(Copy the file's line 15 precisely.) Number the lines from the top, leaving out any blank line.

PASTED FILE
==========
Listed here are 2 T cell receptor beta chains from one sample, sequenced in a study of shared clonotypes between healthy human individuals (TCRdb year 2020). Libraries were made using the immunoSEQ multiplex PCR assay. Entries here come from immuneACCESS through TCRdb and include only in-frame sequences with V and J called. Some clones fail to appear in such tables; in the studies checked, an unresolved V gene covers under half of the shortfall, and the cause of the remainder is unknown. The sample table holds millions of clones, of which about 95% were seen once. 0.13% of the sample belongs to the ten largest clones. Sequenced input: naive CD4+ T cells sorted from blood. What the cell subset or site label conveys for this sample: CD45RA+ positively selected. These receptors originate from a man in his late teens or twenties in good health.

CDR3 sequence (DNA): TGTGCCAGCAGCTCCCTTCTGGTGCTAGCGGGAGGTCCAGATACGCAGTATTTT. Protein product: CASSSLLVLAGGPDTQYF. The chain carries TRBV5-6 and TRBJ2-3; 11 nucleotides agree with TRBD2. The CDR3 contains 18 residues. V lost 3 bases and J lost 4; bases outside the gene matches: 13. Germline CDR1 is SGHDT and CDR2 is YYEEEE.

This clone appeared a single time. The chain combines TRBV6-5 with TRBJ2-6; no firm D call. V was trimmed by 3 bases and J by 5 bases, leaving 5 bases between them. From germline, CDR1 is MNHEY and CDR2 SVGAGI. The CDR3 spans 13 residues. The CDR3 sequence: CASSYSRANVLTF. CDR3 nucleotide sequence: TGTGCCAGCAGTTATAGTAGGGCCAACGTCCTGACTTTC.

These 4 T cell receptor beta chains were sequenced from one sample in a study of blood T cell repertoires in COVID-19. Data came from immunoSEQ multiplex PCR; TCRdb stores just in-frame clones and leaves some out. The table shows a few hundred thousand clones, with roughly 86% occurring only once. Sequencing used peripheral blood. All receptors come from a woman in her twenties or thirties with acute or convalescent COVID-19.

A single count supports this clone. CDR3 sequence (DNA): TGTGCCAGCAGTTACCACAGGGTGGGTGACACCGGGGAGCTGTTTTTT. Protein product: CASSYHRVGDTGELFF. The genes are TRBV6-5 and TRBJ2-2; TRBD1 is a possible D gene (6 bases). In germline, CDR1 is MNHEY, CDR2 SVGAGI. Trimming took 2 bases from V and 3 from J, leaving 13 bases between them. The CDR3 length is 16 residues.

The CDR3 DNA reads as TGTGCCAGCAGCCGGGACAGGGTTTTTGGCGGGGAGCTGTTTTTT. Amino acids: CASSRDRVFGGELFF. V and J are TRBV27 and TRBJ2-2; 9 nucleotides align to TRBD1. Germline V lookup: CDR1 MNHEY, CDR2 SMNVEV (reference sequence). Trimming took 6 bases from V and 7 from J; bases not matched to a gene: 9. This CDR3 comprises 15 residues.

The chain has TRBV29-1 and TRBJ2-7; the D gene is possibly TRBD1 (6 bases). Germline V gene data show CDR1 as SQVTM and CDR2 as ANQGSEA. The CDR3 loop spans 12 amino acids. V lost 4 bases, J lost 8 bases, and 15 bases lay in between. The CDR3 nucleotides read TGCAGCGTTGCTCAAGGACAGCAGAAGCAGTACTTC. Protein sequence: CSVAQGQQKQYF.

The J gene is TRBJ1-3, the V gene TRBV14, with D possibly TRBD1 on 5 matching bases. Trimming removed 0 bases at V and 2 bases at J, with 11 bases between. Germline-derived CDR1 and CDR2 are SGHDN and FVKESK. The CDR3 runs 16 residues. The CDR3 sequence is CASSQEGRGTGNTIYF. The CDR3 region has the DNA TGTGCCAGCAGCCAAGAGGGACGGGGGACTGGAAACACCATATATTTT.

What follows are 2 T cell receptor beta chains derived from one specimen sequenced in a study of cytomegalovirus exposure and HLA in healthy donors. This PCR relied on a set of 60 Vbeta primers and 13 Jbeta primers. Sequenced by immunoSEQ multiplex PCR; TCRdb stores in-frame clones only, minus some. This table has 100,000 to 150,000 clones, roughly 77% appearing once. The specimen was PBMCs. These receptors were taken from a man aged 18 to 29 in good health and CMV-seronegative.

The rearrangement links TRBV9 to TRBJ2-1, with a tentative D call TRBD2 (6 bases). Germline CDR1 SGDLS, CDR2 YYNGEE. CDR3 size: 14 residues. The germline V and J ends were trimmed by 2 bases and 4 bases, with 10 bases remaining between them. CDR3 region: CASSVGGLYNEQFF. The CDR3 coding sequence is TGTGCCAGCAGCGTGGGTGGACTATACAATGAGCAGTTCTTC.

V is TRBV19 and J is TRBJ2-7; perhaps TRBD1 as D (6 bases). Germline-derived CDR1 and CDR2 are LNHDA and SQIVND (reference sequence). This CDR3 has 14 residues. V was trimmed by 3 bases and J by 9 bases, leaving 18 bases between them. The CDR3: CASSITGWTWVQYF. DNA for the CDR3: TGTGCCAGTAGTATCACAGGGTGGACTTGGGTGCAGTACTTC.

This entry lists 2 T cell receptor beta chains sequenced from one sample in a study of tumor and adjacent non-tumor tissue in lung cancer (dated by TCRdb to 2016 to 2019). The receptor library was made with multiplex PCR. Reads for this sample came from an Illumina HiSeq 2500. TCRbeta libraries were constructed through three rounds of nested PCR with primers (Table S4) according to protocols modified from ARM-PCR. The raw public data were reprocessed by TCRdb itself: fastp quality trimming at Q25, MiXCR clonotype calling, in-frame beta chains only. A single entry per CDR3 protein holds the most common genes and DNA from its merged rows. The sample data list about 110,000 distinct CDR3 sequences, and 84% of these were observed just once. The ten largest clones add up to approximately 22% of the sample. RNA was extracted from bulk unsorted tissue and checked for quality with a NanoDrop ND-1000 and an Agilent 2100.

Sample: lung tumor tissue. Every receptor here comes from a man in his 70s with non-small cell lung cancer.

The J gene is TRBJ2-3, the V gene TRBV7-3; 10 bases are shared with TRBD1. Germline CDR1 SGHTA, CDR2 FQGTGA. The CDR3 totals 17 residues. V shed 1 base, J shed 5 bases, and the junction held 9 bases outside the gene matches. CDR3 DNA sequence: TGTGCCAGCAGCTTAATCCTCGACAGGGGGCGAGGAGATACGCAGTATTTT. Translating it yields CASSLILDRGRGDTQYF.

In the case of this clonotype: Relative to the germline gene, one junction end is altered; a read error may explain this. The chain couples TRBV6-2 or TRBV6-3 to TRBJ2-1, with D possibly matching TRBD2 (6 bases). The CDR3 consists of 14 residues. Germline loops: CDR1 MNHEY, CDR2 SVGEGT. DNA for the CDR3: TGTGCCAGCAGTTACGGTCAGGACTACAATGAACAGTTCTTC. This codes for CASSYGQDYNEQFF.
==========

In the case of this clonotype: Relative to the germline gene, one junction end is altered; a read error may explain this. The chain couples TRBV6-2 or TRBV6-3 to TRBJ2-1, with D possibly matching TRBD2 (6 bases). The CDR3 consists of 14 residues. Germline loops: CDR1 MNHEY, CDR2 SVGEGT. DNA for the CDR3: TGTGCCAGCAGTTACGGTCAGGACTACAATGAACAGTTCTTC. This codes for CASSYGQDYNEQFF.